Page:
Baptists and the American Civil War: November 13, 2014

Kentucky Tennessee MapToday the Confederate States win a much-needed, albeit small, battle in the east Tennessee counties of Hamblen and Green in the Battle of Bull’s Gap.

In the battle, a Confederate expedition from Virginia enters east Tennessee in search of food and supplies, in the light of winter closing in. The Rebels also seek to drive Federals out of the area.

The fighting lasts from November 11-14, during which time the Confederates force Union forces to fall back to the vicinity of Knoxville. Securing victory and some supplies, the Rebels begin retreating back into Virginia. While a minor victory, the Confederates thus hamper the Federals’ plans on securing east Tennessee from a Confederate military presence.

In the larger picture, the possibility of the Confederacy winning the war has fallen to almost nil. Nonetheless, white Christians of the South continue to largely support the war, as voiced through denominational records.

Southern Baptist newspapers of the South frequently cover and publish highlights of Baptist associational meetings in their respective states, focusing on missionary giving, associational sermons preached and Sunday School.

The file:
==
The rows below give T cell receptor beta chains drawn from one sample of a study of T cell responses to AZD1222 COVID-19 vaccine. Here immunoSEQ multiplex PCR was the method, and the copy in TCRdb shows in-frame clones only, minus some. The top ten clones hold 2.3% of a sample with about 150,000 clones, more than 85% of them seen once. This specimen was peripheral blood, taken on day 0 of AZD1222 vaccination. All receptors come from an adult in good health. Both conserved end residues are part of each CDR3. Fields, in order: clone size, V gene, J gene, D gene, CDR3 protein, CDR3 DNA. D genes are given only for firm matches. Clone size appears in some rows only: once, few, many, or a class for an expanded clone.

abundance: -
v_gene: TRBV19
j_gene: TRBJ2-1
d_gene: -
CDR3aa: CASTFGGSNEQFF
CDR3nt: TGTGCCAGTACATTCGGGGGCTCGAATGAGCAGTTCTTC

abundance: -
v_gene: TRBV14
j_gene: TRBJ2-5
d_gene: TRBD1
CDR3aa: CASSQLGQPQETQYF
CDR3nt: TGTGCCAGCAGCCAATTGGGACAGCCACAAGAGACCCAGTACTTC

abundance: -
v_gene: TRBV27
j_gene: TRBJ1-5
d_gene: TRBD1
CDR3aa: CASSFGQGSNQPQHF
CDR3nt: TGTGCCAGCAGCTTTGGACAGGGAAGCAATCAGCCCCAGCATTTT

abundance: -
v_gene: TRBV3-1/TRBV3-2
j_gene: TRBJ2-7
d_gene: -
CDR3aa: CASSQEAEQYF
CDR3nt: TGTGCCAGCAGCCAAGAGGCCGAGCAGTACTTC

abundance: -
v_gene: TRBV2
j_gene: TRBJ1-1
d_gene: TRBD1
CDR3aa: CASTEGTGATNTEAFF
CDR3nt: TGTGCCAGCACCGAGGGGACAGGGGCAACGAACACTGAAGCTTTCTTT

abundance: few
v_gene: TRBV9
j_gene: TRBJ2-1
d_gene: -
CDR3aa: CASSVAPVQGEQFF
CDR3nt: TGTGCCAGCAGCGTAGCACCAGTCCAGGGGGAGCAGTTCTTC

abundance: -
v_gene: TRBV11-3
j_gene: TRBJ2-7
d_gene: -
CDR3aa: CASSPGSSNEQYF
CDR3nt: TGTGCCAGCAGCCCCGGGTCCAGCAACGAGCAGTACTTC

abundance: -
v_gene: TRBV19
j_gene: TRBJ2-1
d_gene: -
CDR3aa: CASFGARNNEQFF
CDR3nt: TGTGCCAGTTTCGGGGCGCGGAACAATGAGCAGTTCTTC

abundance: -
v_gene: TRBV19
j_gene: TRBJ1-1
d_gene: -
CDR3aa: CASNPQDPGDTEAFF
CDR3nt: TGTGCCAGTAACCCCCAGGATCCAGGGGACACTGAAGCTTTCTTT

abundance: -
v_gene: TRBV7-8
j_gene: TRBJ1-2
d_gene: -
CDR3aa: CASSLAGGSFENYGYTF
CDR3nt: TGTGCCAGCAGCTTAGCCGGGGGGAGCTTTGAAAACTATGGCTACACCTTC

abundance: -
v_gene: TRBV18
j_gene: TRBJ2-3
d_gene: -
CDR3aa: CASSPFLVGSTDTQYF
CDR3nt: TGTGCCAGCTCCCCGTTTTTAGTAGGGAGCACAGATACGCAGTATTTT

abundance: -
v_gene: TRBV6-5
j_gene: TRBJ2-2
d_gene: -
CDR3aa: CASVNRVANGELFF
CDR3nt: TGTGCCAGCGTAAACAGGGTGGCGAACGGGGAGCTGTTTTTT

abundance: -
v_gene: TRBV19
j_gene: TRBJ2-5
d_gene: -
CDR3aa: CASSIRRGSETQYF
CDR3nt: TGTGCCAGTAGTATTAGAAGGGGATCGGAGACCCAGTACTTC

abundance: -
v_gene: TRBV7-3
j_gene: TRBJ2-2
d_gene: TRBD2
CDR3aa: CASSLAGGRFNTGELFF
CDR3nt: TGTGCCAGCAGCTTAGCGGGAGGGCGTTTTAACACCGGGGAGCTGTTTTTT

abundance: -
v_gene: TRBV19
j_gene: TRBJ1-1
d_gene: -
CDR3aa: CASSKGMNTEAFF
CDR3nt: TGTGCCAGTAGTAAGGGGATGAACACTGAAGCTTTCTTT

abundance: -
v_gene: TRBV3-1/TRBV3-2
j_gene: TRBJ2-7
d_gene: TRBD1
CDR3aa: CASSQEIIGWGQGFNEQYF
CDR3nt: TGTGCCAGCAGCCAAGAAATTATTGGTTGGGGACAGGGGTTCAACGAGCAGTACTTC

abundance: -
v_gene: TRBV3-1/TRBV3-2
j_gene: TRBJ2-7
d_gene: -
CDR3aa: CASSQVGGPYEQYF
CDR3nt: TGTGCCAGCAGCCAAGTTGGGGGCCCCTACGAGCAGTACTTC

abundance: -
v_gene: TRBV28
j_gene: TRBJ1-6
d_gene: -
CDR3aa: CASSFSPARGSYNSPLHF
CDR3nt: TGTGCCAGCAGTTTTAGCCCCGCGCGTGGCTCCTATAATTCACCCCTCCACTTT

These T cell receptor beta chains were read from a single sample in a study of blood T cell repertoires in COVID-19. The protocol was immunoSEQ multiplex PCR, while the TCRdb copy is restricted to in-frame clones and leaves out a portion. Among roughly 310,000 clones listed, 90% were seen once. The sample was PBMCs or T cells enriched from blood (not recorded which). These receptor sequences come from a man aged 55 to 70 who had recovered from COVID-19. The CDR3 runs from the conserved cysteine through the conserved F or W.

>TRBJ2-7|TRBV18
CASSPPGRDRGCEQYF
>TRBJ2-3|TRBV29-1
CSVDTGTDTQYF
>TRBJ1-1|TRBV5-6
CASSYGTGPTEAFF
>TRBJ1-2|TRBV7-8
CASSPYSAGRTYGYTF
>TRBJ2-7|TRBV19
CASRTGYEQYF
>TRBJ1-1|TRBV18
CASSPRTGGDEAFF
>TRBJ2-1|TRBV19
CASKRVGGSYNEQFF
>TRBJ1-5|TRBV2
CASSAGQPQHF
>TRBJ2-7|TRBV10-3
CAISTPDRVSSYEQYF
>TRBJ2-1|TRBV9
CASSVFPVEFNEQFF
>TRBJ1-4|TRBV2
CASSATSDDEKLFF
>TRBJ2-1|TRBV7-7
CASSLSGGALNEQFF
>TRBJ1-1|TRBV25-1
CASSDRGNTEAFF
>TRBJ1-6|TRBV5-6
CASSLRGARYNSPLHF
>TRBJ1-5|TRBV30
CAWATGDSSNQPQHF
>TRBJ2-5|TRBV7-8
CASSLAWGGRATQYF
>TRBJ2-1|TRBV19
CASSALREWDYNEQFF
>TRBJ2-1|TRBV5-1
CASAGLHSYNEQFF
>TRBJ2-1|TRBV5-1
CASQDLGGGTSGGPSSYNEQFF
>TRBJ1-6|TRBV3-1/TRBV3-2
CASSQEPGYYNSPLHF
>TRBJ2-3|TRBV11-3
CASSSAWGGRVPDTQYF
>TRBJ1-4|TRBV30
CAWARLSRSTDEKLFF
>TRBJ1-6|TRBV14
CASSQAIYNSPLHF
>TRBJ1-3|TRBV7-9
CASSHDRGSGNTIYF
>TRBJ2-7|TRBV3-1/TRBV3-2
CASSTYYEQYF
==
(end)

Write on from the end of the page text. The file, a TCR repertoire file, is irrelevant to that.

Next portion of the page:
This week’s Georgia Baptist Christian Index publishes a lengthy account of the recent meeting of the Rehoboth Baptist Association in western Georgia, an area thus far untouched directly by the ravages of war. Among churches who are members of the association is the First Baptist Church of Augusta, a city in which Confederate munitions are manufactured.

The association at present consists of churches whose collective membership is comprised of 2,277 white members and 1,623 black (mostly slave) members, for a total of 3,000. The ratio of whites to blacks is higher than in many other associations, in part reflecting that the geographical area covered by the association is not as heavily agricultural as is middle Georgia, and in part taking into account that many of Augusta’s black residents are members of the Springfield Baptist Church, a large African church established by free blacks following the American Revolution and consisting of many enslaved blacks.

A listing of the association’s missions giving reveals that much missionary activity is focused on evangelizing soldiers. Line items include:

Bibles for Soldiers …. $20.00

Army Missions …. $1019.90

Rev. J. H. Campbell [Army Missionary] …. $122.00

Sending [Christian] Index to Soldiers …. $446.00

Sending [Baptist/ Banner to Soldiers …. $200.00

Bible and Colporter Soc[iety] …. $108.00

Education Soldiers’ Orphans …. $50.00

Army Colportage …. $650.00

Religious Reading for the Army …. $427.00

The Rehoboth Association’s financial support of Confederate soldiers, proportionally at a far greater level than that of other missionary boards and endeavors, and like that of the support of many other Baptist associations, continues to the bitter end of the war.

Sources: Battle of Bull’s Gap (link) and (link); “Rehoboth Association,” Christian Index, November 11, 1864